Donnerstag, 01. Dezember 2016, 17:00 - 18:00 iCal

Guest Lecture by Prof.Dr. Olaf PONGS

"Structural and functional aspects of ion channel gating”

UZA 2, Hörsaal 6
Althanstraße 14, 1090 Wien


The Doctoral Program


is pleased to invite you to the following lecture:


"Structural and functional aspects of ion channel gating”

by Prof.Dr. Olaf PONGS

CIPPM, Faculty of Medicine, Saarland University, Homburg, Germany

on: Thursday, December 1st 2016, 05:00 pm (17:00 Uhr)

at: UZA II, Althanstraße 14, Lecture Hall 6 (Pharma and Food Lecture Series)


ABSTRACT: Potassium (K+) channels are transmembrane proteins that conduct the selective passage of potassium ions across the plasma membrane. K+ channels are fundamental to the wellbeing of cells across the entire kingdom of animals, plants, yeasts, and bacteria. Their activity is highly regulated either by molecules, e.g. second messengers, or by changes in physical environment, e.g. temperature, light, membrane potential. The major role of K+ channels is to guard resting membrane potential and to counteract membrane depolarization. In mammals close to 100 different K+ channels are expressed, and many exhibit characteristics of transient activation, i.e. activation is rapidly followed by inactivation, which renders the K+ channel reciprocal to subsequent activation. Thus, K+ channel activation may initiate a gating cycle, which consists of activation, inactivation and recovery of inactivation. Crystal structures of K+ channels dissolved in micelles have provided most important structural information. We have used a combination of electrophysiological patch-clamp studies with solid state NMR spectroscopy to obtain structural information on the KcSA channel in a lipidic environment. The results have enabled us to obtain detailed structures of the KcSA channel representing various states of activity and to elucidate structural and functional principles of a K+ channel gating cycle. Furthermore, the data indicate that specific lipid-KcSA interactions are instrumental for stabilizing an opened KcsA channel pore. These studies provide fundamental insights into the molecular rules that govern K+ channel gating with obvious implications for understanding K+ channel physiology and pharmacology.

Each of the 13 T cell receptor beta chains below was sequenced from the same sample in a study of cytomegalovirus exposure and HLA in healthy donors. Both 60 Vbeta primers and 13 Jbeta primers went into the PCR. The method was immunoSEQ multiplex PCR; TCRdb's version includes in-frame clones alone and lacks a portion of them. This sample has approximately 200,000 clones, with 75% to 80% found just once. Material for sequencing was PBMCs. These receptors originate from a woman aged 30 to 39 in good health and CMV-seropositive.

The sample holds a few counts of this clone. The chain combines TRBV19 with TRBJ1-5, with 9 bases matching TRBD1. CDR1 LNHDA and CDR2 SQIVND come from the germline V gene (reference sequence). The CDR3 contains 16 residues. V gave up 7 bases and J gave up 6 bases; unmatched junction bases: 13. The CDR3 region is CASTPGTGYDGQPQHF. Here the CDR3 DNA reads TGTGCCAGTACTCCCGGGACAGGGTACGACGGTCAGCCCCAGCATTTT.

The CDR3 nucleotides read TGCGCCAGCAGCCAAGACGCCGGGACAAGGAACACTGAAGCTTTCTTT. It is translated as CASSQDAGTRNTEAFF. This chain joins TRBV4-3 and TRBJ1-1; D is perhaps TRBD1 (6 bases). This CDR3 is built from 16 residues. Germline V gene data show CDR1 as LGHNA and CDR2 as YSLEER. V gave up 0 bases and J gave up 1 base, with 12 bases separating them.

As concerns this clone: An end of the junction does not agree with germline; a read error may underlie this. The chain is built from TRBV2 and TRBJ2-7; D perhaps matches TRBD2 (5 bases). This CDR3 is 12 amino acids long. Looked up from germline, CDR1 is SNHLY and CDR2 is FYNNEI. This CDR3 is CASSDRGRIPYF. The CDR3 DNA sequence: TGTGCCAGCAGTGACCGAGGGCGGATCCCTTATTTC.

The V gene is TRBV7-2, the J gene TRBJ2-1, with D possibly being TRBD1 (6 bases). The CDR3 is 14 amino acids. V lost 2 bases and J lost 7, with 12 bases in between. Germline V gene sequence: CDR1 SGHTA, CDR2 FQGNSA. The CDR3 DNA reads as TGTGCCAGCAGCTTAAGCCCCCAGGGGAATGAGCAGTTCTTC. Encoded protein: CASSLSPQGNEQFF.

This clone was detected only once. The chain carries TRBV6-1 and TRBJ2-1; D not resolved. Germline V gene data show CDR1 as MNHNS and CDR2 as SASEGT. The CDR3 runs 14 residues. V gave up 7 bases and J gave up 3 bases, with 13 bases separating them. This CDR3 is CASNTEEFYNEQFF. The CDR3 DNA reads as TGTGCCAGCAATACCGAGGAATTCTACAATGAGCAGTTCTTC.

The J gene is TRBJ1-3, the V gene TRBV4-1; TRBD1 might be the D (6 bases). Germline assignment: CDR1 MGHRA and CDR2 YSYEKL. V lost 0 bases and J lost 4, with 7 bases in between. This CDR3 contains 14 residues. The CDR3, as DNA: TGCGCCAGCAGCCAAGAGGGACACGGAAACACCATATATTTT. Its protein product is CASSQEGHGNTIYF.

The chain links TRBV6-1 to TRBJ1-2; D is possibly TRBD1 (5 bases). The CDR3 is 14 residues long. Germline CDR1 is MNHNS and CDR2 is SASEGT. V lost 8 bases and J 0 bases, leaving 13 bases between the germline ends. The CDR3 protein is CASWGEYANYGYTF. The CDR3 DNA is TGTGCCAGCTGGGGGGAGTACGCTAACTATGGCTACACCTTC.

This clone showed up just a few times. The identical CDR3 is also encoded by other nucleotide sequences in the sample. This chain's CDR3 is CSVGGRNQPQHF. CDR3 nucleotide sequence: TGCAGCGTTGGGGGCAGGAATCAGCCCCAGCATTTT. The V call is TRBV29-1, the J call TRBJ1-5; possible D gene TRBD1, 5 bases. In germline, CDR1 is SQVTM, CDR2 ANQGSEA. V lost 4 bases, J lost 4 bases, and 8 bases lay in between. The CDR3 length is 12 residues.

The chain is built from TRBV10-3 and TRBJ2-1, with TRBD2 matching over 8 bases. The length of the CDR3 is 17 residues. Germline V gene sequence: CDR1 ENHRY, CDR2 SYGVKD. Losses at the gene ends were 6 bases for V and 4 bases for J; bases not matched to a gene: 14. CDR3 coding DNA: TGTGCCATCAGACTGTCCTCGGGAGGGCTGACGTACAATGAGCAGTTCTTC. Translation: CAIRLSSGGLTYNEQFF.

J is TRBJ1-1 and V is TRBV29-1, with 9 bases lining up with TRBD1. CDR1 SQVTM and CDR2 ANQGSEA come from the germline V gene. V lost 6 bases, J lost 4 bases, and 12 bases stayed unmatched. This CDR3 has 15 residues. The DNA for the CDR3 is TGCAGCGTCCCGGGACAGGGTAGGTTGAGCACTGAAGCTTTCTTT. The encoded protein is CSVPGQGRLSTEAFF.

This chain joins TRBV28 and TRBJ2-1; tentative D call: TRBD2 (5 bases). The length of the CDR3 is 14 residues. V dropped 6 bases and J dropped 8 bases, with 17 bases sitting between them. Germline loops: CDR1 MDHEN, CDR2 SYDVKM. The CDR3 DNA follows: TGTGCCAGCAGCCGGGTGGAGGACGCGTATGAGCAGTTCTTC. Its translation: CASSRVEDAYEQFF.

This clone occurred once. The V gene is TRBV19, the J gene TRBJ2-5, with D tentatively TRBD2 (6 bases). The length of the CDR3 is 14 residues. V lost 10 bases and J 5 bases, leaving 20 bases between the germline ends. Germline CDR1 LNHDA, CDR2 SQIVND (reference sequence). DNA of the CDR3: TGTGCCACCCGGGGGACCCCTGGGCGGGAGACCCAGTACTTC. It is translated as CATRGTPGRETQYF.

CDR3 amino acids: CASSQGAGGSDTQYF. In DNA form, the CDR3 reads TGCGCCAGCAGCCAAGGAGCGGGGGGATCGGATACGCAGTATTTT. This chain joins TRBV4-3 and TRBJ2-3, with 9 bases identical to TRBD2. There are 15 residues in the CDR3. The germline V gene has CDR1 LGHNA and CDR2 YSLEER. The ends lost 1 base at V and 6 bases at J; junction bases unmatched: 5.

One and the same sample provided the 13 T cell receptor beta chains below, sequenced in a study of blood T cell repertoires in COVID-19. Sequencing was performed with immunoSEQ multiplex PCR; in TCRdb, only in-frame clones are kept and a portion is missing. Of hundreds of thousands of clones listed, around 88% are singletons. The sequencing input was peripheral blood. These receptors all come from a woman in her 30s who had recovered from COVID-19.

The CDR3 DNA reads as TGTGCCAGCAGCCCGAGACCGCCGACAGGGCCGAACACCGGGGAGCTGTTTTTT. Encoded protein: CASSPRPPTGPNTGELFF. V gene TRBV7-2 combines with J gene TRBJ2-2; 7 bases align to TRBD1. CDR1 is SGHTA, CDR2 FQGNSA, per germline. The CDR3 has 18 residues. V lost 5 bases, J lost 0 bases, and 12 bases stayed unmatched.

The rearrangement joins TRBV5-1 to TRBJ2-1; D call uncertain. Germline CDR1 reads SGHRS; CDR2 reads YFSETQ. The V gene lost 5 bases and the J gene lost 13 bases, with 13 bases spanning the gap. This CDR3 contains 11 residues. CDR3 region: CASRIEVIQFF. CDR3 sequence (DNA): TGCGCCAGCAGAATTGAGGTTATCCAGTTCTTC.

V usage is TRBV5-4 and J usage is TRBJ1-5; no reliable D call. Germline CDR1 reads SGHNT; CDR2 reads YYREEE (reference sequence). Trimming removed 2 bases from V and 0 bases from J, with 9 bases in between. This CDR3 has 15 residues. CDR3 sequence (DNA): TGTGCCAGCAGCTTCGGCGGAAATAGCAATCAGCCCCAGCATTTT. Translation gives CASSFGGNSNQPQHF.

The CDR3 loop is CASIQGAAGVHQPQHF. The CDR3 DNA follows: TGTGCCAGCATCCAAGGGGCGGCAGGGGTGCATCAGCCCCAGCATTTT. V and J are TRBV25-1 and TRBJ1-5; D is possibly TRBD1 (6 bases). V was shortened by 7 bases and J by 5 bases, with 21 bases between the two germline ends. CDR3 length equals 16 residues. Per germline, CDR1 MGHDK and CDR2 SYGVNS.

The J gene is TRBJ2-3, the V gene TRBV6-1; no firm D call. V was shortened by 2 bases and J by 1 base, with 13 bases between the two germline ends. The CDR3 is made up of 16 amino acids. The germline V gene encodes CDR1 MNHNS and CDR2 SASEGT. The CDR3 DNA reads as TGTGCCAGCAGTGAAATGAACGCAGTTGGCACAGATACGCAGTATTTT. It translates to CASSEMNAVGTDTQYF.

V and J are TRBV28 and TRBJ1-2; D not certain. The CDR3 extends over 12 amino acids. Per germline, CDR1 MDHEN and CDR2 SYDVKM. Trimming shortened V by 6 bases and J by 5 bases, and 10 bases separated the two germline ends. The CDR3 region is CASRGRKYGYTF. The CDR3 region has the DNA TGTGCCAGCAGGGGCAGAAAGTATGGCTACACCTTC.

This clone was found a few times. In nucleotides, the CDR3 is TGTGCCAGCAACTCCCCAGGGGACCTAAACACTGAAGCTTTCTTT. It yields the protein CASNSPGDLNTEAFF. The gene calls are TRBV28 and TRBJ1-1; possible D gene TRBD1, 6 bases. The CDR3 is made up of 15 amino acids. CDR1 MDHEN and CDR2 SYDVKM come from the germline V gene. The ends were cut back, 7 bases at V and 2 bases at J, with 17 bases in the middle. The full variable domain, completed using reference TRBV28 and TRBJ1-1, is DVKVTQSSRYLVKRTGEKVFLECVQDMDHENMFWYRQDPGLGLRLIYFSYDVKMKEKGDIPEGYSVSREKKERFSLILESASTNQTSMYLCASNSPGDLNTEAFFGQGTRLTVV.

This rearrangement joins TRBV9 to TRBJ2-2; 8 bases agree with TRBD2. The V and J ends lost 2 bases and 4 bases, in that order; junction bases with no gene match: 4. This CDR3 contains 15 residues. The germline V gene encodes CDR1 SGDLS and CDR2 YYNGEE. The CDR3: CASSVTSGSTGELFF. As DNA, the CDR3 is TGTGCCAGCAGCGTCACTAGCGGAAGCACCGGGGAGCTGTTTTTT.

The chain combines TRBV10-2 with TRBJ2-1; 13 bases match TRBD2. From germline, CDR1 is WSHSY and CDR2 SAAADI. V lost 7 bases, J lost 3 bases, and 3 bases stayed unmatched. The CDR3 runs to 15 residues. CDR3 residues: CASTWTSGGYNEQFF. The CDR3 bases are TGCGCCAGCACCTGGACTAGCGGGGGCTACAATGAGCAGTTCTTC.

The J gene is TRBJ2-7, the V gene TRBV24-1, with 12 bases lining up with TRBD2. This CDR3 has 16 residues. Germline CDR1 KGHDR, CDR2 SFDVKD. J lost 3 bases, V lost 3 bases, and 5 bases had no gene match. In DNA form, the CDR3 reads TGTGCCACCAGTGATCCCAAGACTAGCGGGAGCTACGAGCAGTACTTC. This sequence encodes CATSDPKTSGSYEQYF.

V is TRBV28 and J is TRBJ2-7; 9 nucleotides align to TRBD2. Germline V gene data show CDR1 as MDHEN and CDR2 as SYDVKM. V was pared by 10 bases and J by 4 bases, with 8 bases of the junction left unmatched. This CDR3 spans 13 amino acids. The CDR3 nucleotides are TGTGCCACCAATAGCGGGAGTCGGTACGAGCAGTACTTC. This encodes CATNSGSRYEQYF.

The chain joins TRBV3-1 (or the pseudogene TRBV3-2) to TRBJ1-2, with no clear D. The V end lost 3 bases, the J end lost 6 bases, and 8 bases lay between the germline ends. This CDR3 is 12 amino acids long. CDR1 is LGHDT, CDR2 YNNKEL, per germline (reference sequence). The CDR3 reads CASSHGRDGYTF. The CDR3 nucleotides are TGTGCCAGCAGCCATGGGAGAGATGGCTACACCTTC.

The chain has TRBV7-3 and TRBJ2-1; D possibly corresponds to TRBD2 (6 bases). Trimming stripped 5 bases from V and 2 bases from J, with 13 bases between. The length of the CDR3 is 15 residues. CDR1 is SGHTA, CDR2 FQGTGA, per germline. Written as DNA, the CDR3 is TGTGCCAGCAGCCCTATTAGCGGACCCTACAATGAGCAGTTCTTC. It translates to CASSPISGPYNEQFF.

Alexander Prokofyev, Olaf Pongs (CIPPM, Faculty of Medicine, Saarland University, Homburg, Germany)

Elwin van der Cruijsen, Marc Baldus (NMR spectroscopy, Bijvoet Center for Biomolecular Research, Utrecht University, Utrecht, Netherlands)


Contact: Doctoral Program MolTag, Dept. of Pharmacology and Toxicology;,


Doktoratskolleg "Molecular Drug Targets" (MolTag)


Susanne Menschik-Zunzer
Department of Pharmacology and Toxicology
DK Molecular Drug Targets
01 5277 55320,